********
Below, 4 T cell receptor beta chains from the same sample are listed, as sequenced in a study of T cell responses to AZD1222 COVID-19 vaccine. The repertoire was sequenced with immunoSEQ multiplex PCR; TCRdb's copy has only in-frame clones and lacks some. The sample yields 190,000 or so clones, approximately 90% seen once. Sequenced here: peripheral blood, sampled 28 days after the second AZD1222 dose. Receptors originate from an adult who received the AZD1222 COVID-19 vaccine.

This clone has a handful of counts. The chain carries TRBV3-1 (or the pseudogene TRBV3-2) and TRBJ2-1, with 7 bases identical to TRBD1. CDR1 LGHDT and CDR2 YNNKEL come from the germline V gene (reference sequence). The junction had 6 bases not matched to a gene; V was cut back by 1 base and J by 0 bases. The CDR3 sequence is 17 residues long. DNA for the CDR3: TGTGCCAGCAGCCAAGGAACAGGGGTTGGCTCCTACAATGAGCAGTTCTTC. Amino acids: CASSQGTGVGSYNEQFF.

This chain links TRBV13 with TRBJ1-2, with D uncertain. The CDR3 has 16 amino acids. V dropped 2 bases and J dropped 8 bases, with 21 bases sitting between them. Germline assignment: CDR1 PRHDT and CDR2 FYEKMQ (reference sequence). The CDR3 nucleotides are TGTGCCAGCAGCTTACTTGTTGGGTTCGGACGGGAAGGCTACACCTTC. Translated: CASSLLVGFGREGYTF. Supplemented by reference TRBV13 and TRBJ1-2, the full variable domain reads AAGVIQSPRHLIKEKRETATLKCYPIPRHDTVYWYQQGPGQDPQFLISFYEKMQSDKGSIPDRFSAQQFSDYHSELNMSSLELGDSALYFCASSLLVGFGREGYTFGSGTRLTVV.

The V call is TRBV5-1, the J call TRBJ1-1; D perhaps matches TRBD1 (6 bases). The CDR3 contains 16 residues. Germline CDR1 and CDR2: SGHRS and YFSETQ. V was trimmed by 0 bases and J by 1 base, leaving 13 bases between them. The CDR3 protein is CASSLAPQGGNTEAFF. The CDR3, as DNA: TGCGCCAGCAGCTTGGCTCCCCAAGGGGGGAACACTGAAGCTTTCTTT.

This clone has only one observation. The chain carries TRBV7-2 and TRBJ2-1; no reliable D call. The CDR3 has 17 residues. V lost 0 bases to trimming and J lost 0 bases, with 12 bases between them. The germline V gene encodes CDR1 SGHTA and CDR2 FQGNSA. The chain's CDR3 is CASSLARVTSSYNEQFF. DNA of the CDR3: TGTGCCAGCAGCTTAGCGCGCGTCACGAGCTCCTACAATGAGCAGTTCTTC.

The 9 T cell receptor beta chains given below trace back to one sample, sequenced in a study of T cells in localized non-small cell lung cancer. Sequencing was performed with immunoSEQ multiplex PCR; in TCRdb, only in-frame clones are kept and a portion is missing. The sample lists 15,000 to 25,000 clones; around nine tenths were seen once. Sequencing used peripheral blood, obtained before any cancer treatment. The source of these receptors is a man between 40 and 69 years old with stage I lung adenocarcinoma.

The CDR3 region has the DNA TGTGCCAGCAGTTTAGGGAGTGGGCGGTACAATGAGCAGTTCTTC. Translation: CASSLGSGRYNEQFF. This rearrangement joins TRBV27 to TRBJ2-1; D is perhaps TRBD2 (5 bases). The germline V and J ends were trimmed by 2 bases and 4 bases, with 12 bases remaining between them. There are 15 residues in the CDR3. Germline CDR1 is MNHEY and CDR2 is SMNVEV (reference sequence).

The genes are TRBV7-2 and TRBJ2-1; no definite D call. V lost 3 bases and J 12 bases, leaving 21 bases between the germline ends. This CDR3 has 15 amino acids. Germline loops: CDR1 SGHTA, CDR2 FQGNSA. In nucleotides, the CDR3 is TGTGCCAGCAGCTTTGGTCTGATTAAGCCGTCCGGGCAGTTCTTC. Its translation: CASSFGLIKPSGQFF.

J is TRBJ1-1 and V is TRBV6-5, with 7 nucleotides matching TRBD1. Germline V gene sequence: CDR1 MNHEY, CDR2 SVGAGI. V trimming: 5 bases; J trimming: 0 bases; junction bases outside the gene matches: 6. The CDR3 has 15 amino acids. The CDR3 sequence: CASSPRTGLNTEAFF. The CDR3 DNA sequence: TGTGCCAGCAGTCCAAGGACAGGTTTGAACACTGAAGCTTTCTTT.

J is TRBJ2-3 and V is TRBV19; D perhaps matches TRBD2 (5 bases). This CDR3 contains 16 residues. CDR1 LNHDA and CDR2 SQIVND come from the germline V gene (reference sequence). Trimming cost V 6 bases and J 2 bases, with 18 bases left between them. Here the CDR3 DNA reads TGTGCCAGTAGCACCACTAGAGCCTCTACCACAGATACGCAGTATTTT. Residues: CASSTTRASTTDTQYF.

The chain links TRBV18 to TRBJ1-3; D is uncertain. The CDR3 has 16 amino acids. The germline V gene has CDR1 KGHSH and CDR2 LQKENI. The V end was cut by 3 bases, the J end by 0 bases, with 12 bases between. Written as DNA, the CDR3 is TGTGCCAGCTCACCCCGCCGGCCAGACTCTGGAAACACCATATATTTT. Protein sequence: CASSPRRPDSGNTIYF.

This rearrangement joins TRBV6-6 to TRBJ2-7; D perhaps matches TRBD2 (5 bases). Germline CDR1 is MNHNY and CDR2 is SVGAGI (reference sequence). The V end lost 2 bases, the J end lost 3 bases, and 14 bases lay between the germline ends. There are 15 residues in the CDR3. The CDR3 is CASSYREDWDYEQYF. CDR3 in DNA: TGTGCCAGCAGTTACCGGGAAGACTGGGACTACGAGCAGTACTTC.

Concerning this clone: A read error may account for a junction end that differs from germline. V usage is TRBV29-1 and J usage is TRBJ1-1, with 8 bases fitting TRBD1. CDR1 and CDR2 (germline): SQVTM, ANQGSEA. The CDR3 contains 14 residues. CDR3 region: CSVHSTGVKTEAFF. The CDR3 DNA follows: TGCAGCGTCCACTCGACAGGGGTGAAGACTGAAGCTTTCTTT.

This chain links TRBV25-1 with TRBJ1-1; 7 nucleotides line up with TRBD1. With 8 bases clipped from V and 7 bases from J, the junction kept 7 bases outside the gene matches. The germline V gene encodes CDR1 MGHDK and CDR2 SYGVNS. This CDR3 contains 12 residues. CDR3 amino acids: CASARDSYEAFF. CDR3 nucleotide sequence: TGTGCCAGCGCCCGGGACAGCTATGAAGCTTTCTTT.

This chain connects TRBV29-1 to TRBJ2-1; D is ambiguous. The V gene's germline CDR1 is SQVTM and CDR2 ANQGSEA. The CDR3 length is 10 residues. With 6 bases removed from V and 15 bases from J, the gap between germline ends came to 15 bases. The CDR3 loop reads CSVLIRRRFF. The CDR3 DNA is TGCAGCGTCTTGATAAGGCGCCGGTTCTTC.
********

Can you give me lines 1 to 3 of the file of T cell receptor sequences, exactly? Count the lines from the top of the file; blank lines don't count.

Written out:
Below, 4 T cell receptor beta chains from the same sample are listed, as sequenced in a study of T cell responses to AZD1222 COVID-19 vaccine. The repertoire was sequenced with immunoSEQ multiplex PCR; TCRdb's copy has only in-frame clones and lacks some. The sample yields 190,000 or so clones, approximately 90% seen once. Sequenced here: peripheral blood, sampled 28 days after the second AZD1222 dose. Receptors originate from an adult who received the AZD1222 COVID-19 vaccine.

This clone has a handful of counts. The chain carries TRBV3-1 (or the pseudogene TRBV3-2) and TRBJ2-1, with 7 bases identical to TRBD1. CDR1 LGHDT and CDR2 YNNKEL come from the germline V gene (reference sequence). The junction had 6 bases not matched to a gene; V was cut back by 1 base and J by 0 bases. The CDR3 sequence is 17 residues long. DNA for the CDR3: TGTGCCAGCAGCCAAGGAACAGGGGTTGGCTCCTACAATGAGCAGTTCTTC. Amino acids: CASSQGTGVGSYNEQFF.

This chain links TRBV13 with TRBJ1-2, with D uncertain. The CDR3 has 16 amino acids. V dropped 2 bases and J dropped 8 bases, with 21 bases sitting between them. Germline assignment: CDR1 PRHDT and CDR2 FYEKMQ (reference sequence). The CDR3 nucleotides are TGTGCCAGCAGCTTACTTGTTGGGTTCGGACGGGAAGGCTACACCTTC. Translated: CASSLLVGFGREGYTF. Supplemented by reference TRBV13 and TRBJ1-2, the full variable domain reads AAGVIQSPRHLIKEKRETATLKCYPIPRHDTVYWYQQGPGQDPQFLISFYEKMQSDKGSIPDRFSAQQFSDYHSELNMSSLELGDSALYFCASSLLVGFGREGYTFGSGTRLTVV.